I am hoping to be challenged by some of the more aggressive atheists on his thread as it will allow me to speak not only to the god haters but the godless too. We should all be hitting the secular channels on youtube with a post similar to mine above as the above message to them speaks their language, but hopefully will allow us to speak ours to them.

    France, in truth, didn’t deserve that beautiful cathedral, neither did the devout Catholics, since to have such a building you do not just maintain it from the inside with the expectation it will remain standing, but you need to ensure it exists in Christendom, placed where it may flourish by causing flourishing. The French have been watching Christendom die at the hands of godlessness. They have become the statues they worshipped sadly; we are no better btw. I pray that Notre Dame remains a pile of burn ‘what was’ since the godless got what they wanted and they need to see what they wanted looks like, and the Christians need to have a constant reminder of their failings. I know this will infuriate many on here, but I would ask you this before judging me harshly, do you lament the loss of beauty that was Notre Dame more than you lament the loss of Christendom from France?

    It is a sombre day, not because of the loss of stunning beauty, but because the beauty will be missed more than the God who inspired its gift to us.

  11. Dear Bill, Thank you for your article. I first became aware of this tragedy via my son-in-law – a French national- he was very upset, and is a practising Christian living in Australia.
    I am like you Bill, doubtful truth will emerge as to the real cause. But we all live in hope?
    God Bless you & your readers
    Mark Bryant

  12. I still can’t handle Macron’s statement.

    “Notre Dame is our history, our literature, part of our psyche, the place of all our great events, our epidemics, our wars, our liberations, the epicentre of our lives … So I solemnly say tonight: we will rebuild it together.” from the Guardian.

    “The epicentre of our lives” pssffftt.
    It wasn’t the day before yesterday.
    It won’t be for a long time…..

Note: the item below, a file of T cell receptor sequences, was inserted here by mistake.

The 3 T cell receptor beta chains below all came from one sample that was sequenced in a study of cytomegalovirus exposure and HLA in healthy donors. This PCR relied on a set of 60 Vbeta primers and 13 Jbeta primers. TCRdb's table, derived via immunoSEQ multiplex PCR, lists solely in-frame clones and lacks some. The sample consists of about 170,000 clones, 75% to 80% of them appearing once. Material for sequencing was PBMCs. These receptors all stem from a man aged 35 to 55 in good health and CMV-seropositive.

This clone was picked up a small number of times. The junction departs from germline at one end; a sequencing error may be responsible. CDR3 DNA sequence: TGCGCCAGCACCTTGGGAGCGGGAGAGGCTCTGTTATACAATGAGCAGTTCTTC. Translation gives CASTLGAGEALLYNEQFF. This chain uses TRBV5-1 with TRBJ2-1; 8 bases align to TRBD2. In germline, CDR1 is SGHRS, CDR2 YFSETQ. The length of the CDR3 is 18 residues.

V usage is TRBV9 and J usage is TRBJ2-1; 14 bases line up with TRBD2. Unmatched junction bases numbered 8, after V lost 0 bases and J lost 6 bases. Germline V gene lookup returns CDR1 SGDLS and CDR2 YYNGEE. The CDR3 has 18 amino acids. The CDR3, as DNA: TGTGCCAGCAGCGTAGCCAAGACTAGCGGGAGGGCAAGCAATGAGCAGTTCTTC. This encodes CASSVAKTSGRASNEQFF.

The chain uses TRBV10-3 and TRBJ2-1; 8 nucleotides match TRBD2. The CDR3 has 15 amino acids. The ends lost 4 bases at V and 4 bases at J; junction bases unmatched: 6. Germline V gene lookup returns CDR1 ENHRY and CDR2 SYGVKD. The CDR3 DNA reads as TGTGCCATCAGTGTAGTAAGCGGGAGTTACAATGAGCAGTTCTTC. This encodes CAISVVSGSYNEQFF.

Macron might be there if the building is restored, ..on the day it is re-opened.
    To wave his arms around so that we can all agree with him “what a good boy am I”.

  13. Hi Bill
    As a Christian who dedicated my life to Christ some 42 ago I have seen with sadness and frustration the demise of the church in the West. Whilst it is too early to lay blame whether it was an Islamic attack I see that being irrelevant. You rightly stated in previous articles that the West has capitulated to the spread of Islam.
    I have experienced this on two occasions.
    Once in North Sumatra Indonesia in 2004 when my brother, a Christian Pastor and I were in a church when the Islamists planted a bomb to prevent my brother from preaching the gospel. Fortunately the members found and disarmed the device.
    We were there to secure a parcel of land to build an orphanage. Fast forward to 2019 and we now have an orphanage with 70 children, a primary school with 350 children and a junior high school accommodating 70 children. All founded on Christian principles.
    We also had a team of 6 doctors, nurses and support staff conducting nearly 1000 examinations to the orphans and surrounding villages, all donated by one of the largest Christian Churches in Singapore.
    On the other occasion I was booked into a hotel in the World Trade Center on September the 10th, 2001.
    Fortunately I was not there on the 11th but watched the traumatic events of 3500 souls perishing. It was noted that church attendance greatly increased following that event but it proved to be a temporary situation as Christianity is now on the decline in the US.
    I see the same happening in Paris. Many will flock to church services but I still see a decline unless peoples hearts cry out to God and sincerely repent and seek Him wholeheartedly.
    What I do see however is a continuation of revival in the persecuted countries while the West continues in decline.

  14. How could the fire get out of control so quickly? Don’t they have security guards, fire extinguishers and sprinkler systems? The first-quoted article above makes it sound like the police cordons were set up to stop ordinary people from helping to put out the fire.

    Why didn’t the other vandalised churches have security cameras, guards, etc.? Perhaps they could have locked their doors…

    What a great pity, that people throughout the ages have felt the need to put up these structures. Church buildings just become a bottomless pit that swallows money, better spent on feeding the hungry and clothing the naked. Jesus never told anyone to build any such buildings — not in his earthly ministry, nor through Paul, his apostle to us Gentiles.

    Even when Israel had the temple, there was only ever the one temple; and God showed us by tearing the veil, that temples are no longer required, because of Christ’s sacrifice, once, and for all.